- Jingjiao: The Church of the East in China and Central Asia
In 1623 near Xi'an, a farmer unearthed a stele bearing a lengthy Chinese text on its face with Syriac inscriptions on its sides that recounted the development of the Syro-Oriental Church. Its leader, Aluoben, came to Chang'an, the capital of the Tang dynasty under the Taizong Emperor (627–649) in 635. Within three years, the emperor issued an edict allowing the diffusion of Christianity. Buddhist and Daoist opposition in the late seventh and early eighth centuries curtailed such Christian endeavors, but the Jingjiao beiwen (Stele of the Luminous Religion, called the "Nestorian monument" in the past) erected in 781 described the history of Christianity in that period.1 Entwined with the persecution of Buddhism by the state in 845, Christianity was uprooted from the capital and virtually disappeared from China until it was introduced for a second time before the opening of the Yuan or Mongol dynasty (1279–1368). From the seventeenth through the nineteenth centuries, the stele was considered a hoax in some scholarly circles. But archaeological discoveries as well as Chinese and non-Chinese written sources of the last century explain the presence of the Syro-Oriental Church in China under the Mongols. With two exceptions, the thirty essays in this volume stem from the conference titled "Research on Nestorianism in China" held in Salzburg, Austria, in May 2003. Historians, archaeologists, theologians, and sinologists were able to present their findings in an interdisciplinary setting that resulted in a collection of research materials, not final studies in this field.
The preface by Peter Hofrichter and the editorial introduction by Roman Malek explain why "Nestorian" in the title of the conference was an overarching term that is commonly known, but that more appropriately Jingjiao (Luminous Religion) in the Tang period and yelikewen (in the Yuan period) "should no longer be translated as "Nestorianism" (p. 12). The Church of the East fled from the Roman Empire but continued the theological tradition of Syria and Antioch as they settled in Persia. Over many centuries, misunderstandings resulted in the use of "Nestorianism" as a heresy opposed to the teaching of the Church in Rome. Not until 1994 was a doctrinal agreement on Christology between the Church of the East and the Holy See concluded that led to the latter accepting the liturgy of the Church of the East in 2001. No longer is the term "Nestorian" an appropriate designation; instead Jingjiao, as in the title of the book, is preferable.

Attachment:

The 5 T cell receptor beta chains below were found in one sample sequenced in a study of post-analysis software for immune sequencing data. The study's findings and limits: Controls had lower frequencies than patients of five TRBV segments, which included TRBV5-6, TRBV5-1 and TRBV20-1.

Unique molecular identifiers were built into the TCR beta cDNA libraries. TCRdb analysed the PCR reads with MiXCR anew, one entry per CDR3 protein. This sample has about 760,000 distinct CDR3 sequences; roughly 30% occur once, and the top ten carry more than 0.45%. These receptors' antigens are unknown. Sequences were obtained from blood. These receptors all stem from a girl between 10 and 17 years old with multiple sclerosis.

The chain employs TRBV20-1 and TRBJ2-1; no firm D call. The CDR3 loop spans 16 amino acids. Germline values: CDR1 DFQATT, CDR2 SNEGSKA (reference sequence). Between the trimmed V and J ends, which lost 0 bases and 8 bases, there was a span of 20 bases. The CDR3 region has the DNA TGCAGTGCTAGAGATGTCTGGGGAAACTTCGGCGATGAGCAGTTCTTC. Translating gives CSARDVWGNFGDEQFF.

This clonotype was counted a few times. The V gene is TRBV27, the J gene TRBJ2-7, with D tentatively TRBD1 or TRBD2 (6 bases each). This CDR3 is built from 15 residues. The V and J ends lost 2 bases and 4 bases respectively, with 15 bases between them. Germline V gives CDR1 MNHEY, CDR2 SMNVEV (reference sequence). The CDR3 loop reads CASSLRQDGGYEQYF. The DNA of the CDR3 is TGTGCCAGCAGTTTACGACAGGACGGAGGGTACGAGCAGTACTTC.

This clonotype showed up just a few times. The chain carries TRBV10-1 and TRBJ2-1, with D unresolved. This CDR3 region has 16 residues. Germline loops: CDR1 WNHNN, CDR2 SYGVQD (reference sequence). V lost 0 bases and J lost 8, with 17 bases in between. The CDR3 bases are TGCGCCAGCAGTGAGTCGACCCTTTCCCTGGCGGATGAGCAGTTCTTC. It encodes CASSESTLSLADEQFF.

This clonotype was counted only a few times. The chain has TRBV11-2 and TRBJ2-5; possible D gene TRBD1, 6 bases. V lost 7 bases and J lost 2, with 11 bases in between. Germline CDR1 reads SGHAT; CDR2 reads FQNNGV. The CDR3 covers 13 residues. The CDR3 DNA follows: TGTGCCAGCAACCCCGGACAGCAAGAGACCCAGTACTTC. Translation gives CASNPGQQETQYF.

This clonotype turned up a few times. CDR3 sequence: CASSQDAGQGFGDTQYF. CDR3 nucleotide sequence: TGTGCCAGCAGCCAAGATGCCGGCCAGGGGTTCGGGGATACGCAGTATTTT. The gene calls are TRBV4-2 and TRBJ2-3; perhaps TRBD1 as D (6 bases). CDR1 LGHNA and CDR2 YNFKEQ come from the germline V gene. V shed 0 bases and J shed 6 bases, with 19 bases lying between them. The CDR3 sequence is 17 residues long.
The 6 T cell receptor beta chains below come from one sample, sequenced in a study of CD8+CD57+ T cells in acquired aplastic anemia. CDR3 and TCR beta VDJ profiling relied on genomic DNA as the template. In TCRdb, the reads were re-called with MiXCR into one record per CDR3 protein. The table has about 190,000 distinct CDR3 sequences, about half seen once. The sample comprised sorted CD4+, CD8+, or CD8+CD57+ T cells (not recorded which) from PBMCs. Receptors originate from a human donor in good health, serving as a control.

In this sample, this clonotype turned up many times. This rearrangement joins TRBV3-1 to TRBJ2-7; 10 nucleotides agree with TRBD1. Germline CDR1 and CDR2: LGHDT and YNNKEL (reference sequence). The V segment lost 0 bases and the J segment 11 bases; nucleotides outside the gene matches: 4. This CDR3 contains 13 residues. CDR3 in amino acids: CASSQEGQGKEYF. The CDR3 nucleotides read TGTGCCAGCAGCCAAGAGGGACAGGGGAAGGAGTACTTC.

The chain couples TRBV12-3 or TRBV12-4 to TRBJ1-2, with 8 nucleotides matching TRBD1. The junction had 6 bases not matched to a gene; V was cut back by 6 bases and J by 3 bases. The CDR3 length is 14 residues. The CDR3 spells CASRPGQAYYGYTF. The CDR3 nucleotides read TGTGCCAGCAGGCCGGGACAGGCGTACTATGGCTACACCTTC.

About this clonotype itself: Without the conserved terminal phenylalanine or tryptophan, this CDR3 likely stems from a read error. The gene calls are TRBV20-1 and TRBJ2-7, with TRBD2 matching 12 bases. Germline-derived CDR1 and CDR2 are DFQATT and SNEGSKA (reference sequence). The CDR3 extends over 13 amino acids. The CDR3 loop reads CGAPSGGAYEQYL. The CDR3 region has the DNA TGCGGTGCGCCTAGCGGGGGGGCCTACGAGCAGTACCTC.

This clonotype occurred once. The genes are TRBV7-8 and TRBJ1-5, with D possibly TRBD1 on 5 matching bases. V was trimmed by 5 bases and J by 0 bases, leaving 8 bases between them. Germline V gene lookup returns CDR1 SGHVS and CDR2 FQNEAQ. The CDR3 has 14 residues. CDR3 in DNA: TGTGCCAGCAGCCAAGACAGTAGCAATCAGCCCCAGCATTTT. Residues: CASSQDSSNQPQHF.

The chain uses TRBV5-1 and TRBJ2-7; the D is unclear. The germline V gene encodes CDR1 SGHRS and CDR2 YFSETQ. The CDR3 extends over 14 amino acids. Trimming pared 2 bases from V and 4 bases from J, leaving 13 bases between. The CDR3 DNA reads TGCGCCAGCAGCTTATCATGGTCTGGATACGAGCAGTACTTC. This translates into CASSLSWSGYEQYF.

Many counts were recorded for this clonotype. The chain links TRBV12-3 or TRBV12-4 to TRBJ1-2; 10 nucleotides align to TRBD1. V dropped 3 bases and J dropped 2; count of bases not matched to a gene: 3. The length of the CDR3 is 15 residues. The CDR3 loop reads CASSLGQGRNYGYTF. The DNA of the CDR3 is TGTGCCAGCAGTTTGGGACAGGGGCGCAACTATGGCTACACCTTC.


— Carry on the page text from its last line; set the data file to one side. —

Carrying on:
The two essays in part 1 focus on past and present studies on Tang dynasty Jingjiao. Matteo Nicolini-Zani indicates that past research developed in three [End Page 513] phases. Japanese scholars such as Haneda Toru and Saeki Yoshiro made the documents known, edited them, and began to interpret them. A watershed was reached with Saeki's The Nestorian Documents and Relics in China (Tokyo, 1951) so that from the 1960s to the 1980s studies were done mostly by Chinese scholars in Taiwan and Hong Kong, but with no appreciable addition of new elements to the Japanese findings. But more recently scholars such as Chen Huaiyu, Lin Wushu, and Wu Qiyu have reformulated the issues on a more scientific basis and thereby have developed "a turning-point in the history of the research on the Christian Syro-Oriental documents in Chinese" (p. 26). The companion essay in part 1 by T. H. Barrett, "Buddhism, Daoism and the Eighth-Century Chinese Term for Christianity. A Response to Recent Work by Antonino Forte and Others," originally appeared a few years ago.2 A discussion of the impact of Daoism and Buddhism shows that in his 745 edict, the Xuanzong emperor changed Bosi jiao (the Persian teaching) to Da Qin jiao (Teaching of Great Qin).
The first two essays of the nine in part 2 show thematic connections of Jingjiao with specific Buddhist and Daoist texts. Stephen Eskildsen notes...